As we approach April 25, a particularly significant date in Australia’s history, I am reminded of my trip to Turkey and the poignant visit to the Gallipoli Peninsula.
The day began with a long drive from Istanbul down the European side of the Marmara Sea. We passed Gallipoli (Gelibolu) village, which gives its name to the peninsula, but our main quest was to see where the Australian and New Zealand troops (Anzacs) fought in World War I on the beach and cliffs on the western side of the peninsula, in what came to be known as the Gallipoli Campaign.
For most Australians, the landing on April 25, 1915 is believed to have taken place on a short stretch of beach known as Anzac Cove. However, the landing area stretched from the beach south of Ari Burnu point, which is technically the cove in question, to an area several kilometres further north. This is because some of the first waves of boats drifted off course and were forced to land at the wider North Beach beneath the Sphinx, a weathered pinnacle from which the ground falls steeply away into narrow gullies. Looking up from the beach to the cliffs that the men had to scale — and engage the Turks — it is no small wonder that the action failed.
This ill-fated and ill-considered attempt to secure the land that would allow allied forces to control the shipping lanes of the Dardanelles and then proceed to take Constantinople (Istanbul) became the legend of the Aussie Digger, which is fixed firm in this nation’s psyche. At the same time, the Turkish victory became a defining moment in that nation’s history. For the campaign told the story of heroism and mateship on both sides of the trenches and a mutual respect for the enemy, against whom neither side really took any pleasure in fighting.
Consequently, at the cemetery at Ari Burnu, an inscription on a wall records the feelings of the Turkish people, expressed by their leader Mustafa Kemal Atatürk, that the bodies of the fallen ‘Johnnies’ should be held in honour and regarded as sons of Turkey since they lie in Turkish soil. Every time I read this I cannot help but weep.
Until 2000, the Cemetery at Ari Burnu was the location of a dawn service, held on April 25, to commemorate the sacrifice of the 97,000 allied troops who gave their lives in this eight-month campaign, as well as those who have since died in all wars.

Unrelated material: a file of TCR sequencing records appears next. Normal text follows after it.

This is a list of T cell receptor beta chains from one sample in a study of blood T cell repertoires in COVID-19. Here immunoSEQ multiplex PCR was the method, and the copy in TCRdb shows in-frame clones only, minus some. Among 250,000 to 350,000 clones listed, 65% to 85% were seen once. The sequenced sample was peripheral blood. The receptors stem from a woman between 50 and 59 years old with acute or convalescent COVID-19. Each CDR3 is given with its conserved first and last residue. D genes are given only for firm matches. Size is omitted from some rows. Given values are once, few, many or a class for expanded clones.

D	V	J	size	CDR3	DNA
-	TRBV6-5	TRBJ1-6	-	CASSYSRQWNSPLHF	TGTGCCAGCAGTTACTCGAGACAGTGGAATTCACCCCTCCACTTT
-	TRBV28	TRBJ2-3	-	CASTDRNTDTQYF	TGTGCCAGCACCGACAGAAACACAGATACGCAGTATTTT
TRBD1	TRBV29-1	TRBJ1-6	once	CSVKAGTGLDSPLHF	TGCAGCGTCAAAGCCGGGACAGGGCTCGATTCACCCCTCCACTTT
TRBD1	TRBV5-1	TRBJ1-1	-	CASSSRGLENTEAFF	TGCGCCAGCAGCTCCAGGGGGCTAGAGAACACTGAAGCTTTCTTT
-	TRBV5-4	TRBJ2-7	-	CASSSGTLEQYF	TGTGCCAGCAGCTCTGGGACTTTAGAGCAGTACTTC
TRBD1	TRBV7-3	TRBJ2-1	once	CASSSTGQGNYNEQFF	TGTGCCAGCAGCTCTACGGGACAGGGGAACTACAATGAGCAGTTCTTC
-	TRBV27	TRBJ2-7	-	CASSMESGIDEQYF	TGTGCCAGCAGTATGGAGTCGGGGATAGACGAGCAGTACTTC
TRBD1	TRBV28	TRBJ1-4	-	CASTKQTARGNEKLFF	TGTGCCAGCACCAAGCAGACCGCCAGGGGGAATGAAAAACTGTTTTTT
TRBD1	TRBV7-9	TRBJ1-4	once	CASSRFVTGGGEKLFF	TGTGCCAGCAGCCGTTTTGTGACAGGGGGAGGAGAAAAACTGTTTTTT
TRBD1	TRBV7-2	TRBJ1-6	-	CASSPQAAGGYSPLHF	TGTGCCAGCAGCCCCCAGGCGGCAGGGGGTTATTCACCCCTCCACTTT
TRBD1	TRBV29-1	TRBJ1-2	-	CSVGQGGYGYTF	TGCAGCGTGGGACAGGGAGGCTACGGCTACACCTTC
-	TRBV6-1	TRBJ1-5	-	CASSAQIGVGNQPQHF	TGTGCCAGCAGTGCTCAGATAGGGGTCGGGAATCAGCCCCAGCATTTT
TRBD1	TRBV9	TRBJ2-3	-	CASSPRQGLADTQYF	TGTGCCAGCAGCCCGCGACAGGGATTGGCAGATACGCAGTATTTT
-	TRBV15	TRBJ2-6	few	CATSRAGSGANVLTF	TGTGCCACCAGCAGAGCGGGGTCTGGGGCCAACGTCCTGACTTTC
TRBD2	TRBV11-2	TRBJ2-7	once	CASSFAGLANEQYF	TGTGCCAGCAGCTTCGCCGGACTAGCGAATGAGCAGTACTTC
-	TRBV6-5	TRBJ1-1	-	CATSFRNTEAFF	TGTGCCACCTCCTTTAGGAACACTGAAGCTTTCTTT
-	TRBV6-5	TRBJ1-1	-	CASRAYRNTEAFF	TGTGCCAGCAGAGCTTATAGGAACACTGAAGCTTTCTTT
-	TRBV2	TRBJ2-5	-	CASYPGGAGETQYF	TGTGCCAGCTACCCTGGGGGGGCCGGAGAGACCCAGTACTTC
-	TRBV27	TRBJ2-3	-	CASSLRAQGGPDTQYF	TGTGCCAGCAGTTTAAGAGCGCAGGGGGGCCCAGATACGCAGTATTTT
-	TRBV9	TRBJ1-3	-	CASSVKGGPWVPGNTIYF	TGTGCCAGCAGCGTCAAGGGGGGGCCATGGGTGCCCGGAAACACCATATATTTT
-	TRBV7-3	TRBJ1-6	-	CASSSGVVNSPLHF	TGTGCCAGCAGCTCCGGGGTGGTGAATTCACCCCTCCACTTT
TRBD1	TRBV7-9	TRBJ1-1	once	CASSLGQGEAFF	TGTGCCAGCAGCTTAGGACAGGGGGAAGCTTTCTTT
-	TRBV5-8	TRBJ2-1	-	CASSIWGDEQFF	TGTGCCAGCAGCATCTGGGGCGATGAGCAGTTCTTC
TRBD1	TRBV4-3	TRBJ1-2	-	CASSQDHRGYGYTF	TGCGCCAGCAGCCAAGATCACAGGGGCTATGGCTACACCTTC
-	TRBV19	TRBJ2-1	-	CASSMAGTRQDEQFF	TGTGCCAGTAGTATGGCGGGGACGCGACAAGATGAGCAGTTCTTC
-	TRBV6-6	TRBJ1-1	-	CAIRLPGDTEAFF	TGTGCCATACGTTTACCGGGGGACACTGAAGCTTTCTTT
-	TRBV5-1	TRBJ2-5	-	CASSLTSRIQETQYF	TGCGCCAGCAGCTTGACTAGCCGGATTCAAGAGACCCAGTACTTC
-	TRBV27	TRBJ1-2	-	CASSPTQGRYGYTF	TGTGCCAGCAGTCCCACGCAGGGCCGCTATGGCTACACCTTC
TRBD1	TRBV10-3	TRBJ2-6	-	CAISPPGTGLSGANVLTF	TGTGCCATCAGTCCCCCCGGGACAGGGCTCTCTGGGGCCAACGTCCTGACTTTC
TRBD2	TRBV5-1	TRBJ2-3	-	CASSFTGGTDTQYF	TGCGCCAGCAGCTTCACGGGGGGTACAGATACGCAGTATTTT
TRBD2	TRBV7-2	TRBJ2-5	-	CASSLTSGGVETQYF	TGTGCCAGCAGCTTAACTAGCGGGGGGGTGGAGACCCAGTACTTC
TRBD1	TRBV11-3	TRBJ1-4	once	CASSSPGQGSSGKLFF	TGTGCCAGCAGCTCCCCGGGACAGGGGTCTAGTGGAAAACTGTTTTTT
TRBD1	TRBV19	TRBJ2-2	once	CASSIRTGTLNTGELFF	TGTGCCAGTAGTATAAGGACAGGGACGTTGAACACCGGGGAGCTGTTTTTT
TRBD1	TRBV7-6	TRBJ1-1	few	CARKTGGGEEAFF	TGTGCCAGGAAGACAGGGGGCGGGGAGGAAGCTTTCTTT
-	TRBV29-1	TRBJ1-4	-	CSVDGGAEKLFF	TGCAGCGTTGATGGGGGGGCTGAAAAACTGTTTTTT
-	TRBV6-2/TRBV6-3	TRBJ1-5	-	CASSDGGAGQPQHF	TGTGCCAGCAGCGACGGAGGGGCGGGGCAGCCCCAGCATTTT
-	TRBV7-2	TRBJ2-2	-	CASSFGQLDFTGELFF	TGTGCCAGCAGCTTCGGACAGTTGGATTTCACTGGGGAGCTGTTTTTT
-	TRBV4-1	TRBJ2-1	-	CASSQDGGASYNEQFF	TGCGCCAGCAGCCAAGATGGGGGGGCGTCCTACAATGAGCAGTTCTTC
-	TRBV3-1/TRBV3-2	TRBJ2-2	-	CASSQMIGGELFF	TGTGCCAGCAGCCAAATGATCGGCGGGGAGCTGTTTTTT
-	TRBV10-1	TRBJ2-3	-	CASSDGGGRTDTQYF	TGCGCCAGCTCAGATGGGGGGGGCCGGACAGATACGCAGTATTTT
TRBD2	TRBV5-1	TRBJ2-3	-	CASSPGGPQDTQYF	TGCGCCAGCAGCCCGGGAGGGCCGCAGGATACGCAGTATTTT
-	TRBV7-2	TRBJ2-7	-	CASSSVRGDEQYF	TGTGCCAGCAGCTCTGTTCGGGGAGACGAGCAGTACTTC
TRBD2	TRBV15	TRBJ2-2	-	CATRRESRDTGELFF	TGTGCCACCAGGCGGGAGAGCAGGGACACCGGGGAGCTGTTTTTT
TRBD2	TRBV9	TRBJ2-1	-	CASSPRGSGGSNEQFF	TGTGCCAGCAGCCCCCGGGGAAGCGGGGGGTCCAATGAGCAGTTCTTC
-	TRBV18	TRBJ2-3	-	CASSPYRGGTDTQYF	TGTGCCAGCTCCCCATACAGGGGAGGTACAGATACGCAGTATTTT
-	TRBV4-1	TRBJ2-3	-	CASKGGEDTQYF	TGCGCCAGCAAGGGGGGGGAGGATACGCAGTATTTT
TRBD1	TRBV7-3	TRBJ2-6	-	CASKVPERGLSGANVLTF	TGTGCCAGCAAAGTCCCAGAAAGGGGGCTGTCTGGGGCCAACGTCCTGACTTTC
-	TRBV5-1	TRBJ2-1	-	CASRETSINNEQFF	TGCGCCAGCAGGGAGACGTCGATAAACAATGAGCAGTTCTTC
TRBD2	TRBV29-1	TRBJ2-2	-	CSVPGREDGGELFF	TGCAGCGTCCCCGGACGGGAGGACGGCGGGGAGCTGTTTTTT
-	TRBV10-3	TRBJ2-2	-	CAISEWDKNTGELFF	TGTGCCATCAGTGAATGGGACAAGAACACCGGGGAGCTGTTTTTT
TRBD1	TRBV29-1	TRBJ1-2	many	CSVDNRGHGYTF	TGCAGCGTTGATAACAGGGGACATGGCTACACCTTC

When attendances escalated in recent years the location was moved to North Beach. At this Anzac Commemorative site a series of interpretative panels tells the story of the conflict and it was from here, on the morning of December 20, 1915, that the last Australian soldiers left Anzac at the final evacuation.
The battle of Lone Pine was the closest the Anzac troops came to any success in the campaign. This strategically important plateau was the scene of some of the most desperate and intense fighting of the campaign. It is now also the site of the War Memorial and Cemetery for the many soldiers who perished during it. There are 1,167 allied troops buried or commemorated in this cemetery, of which 504 are unidentified. The Memorial bears the names of 3,268 Australian soldiers and 456 New Zealand soldiers who fought at Gallipoli and who have no known graves, and also of 960 Australians and 252 New Zealanders who incurred mortal wounds or sickness and were buried at sea. It was very sad to read the ages of the men who died there, some as young as 16 years old.
It is also the site of a specifically Australian memorial service on April 25 each year. The pine tree we saw there was planted in the 1920s to symbolise the single Turkish pine that the AnzacC troops found remaining there at the time of the battle and which leant its name to the site. Saplings propagated from the original tree have been planted at many war memorials in Australia and New Zealand.
Further along this high ridge we stopped to pay our respects at the Turkish Cemetery and Memorial honouring the men of the 57th Infantry Regiment, of whom Lieutenant Colonel Mustafa Kemal was the leader. It is a largely symbolic cemetery containing the names of many servicemen randomly selected to be inscribed on headstones or plaques on the walls. The names of 1,817 soldiers who lost their lives there, including 25 officers, have been identified. Outside the cemetery, there stands a massive statue of a Turkish ‘Mehmet’ — Türk Askerine Saygi (Respect for the Turkish Soldier) — symbolising the courage and determination of the Turkish troops who met that early 1915 assault.
On the Eastern side of the peninsula, on the edge of the Dardanelles at the town of Eceabat, there are a couple of memorials revealing some of the stories of the campaign. Along the beach front a diorama has been constructed to show the fighting conditions for the Turks in the trenches and the proximity of them to Anzac lines.
There is also a huge statue to commemorate some of the individual stories of heroism and courage amongst the Turks, including the figure of a Turk carrying a wounded Australian.
When we first booked this coach tour the itinerary described this day as a brief drive past Anzac Cove with no time to really stop and explore the memorials. The majority of passengers were Canadian and American, so the tour company did not expect there would be much interest. However, there were four of Australians, including me, on this tour and it became apparent to our Turkish tour leader that this was an important stop for us, so he amended our schedule. This was just another example of the kindness and regard towards Australians of many Turks we met on this holiday — a legacy of this devastating campaign.
A short ferry ride took our coach from Eceabat across the straits to Çanakkale, where at the Hotel Kolin we stopped for the night and shared our impressions of the day with our fellow travellers. It seemed it had been quite an emotional experience for us all.